Blog WHS Visits

WHS #656: Bahla Fort

Bahla Fort dates back to the late Middle Ages, and was the stronghold of a tribe that controlled this region and the trade in incense. The fort and its oasis (with date palms, old houses and a mosque, which also are in the core zone) are surrounded by a 12 km long wall. In Oman, that is densely covered by fortresses, this is said to be one of the largest and oldest.

One of the wind towers

The fort can easily be reached in half an hour from Nizwa, Oman’s second tourist capital behind Muscat. It lies along the main road and is so huge that it cannot be overlooked. Parking is at the far end (at the Souq side). When you read the previous reviews on this website, that steadily have been added since at least 2005, its slow development into a popular tourist attraction becomes clear. It has fully reopened in 2012 and is now open every day from 8-16, except Friday afternoon. The story goes that the Omani’s rebuilt parts of the fortress according to their own insights, because there were no drawings or photographs left of the whole structure.

Six years after reopening, still no exhibits, labels or information panels have been added to the fort. I can do without exhibits like plastic mannequins dressed up in traditional clothing, but a bit more background information about what you are looking at would be nice. It seems they just don’t know for sure as well: "... there are different opinions in locating these parts even in the best-published studies on the Castle" (according to the official website)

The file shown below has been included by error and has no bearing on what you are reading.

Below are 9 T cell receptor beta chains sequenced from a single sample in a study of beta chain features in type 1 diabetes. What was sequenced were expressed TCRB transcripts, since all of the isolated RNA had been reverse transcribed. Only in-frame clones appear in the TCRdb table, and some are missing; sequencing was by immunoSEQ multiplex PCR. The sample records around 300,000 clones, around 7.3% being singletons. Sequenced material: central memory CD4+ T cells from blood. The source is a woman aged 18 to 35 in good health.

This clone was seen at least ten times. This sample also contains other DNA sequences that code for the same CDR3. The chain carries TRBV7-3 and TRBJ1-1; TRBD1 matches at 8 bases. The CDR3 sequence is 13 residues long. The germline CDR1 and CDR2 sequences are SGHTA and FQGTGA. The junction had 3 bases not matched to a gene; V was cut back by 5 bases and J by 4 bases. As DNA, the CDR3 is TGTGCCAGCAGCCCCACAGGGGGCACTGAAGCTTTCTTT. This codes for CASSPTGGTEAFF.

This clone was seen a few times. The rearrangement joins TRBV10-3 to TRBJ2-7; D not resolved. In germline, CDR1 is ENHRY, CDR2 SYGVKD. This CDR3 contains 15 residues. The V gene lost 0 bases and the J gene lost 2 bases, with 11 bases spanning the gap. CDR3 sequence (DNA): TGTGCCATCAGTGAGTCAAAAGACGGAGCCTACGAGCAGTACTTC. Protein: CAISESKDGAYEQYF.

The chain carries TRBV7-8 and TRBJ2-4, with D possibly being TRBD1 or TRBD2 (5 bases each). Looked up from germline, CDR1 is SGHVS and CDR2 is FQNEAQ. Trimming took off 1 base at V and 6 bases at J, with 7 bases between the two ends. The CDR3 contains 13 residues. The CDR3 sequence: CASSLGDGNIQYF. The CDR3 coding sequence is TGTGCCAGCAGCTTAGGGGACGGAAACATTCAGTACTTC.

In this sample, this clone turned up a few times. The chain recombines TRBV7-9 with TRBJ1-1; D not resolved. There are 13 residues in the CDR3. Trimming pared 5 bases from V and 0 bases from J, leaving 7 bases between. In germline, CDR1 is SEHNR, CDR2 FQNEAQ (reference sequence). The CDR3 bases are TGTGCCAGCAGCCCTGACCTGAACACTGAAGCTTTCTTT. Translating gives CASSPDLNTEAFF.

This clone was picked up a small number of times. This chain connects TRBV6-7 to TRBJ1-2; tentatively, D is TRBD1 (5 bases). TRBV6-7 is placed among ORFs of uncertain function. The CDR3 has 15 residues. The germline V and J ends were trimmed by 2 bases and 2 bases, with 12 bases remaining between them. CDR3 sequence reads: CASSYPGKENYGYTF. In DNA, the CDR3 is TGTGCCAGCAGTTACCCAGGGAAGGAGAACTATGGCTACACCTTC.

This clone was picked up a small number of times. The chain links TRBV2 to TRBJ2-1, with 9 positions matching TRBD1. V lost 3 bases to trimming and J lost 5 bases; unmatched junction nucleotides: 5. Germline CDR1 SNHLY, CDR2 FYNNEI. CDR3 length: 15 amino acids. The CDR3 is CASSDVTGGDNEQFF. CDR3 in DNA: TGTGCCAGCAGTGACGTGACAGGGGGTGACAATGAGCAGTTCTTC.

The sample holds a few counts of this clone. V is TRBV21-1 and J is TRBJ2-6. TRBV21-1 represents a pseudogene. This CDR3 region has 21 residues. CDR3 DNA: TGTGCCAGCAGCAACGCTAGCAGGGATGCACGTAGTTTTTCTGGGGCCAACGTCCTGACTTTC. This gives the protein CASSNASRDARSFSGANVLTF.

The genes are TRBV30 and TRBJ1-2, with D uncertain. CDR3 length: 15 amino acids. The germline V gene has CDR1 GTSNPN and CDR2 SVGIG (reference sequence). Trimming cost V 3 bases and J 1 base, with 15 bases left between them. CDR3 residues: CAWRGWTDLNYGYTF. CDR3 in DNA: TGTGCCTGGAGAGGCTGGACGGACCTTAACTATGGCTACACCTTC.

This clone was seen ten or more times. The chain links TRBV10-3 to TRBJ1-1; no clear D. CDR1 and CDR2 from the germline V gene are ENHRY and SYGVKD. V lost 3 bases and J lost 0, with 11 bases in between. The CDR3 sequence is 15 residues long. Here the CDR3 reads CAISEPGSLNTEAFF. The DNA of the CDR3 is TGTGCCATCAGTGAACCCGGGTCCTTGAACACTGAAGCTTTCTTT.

Corridor to the private rooms?

What I saw inside the fortress:

  • a mihrab
  • wind towers (photo 1 above in this review)
  • reception rooms of the "Bayt al-Hadith" (this one has a label above its door!)
  • rooms with many niches (photo 2): private rooms for family members as in other forts?
  • something like an altar or a bath?

What should be there as well, according to various sources:

  • horse stables (unesco website)
  • seven water wells (official website)
  • prisons (official website)
  • library (our connections)
  • bath house (our connections)
  • large date room, like a wine cellar
  • ‘Philistine altar’
  • former place of prayer which has a small opening pointing at Mecca (possibly this?)

The last 3 options come from this website, which has more detail than most but has no specific link between its photos and text (so you still don’t know what you’re looking at).


The only ones that are happy about all those empty rooms and niches are the bats that have found their home in Al-Qasabah, the oldest part of the fort. In several of the rooms I saw them hanging against the walls in groups.

Els - 11 April 2018

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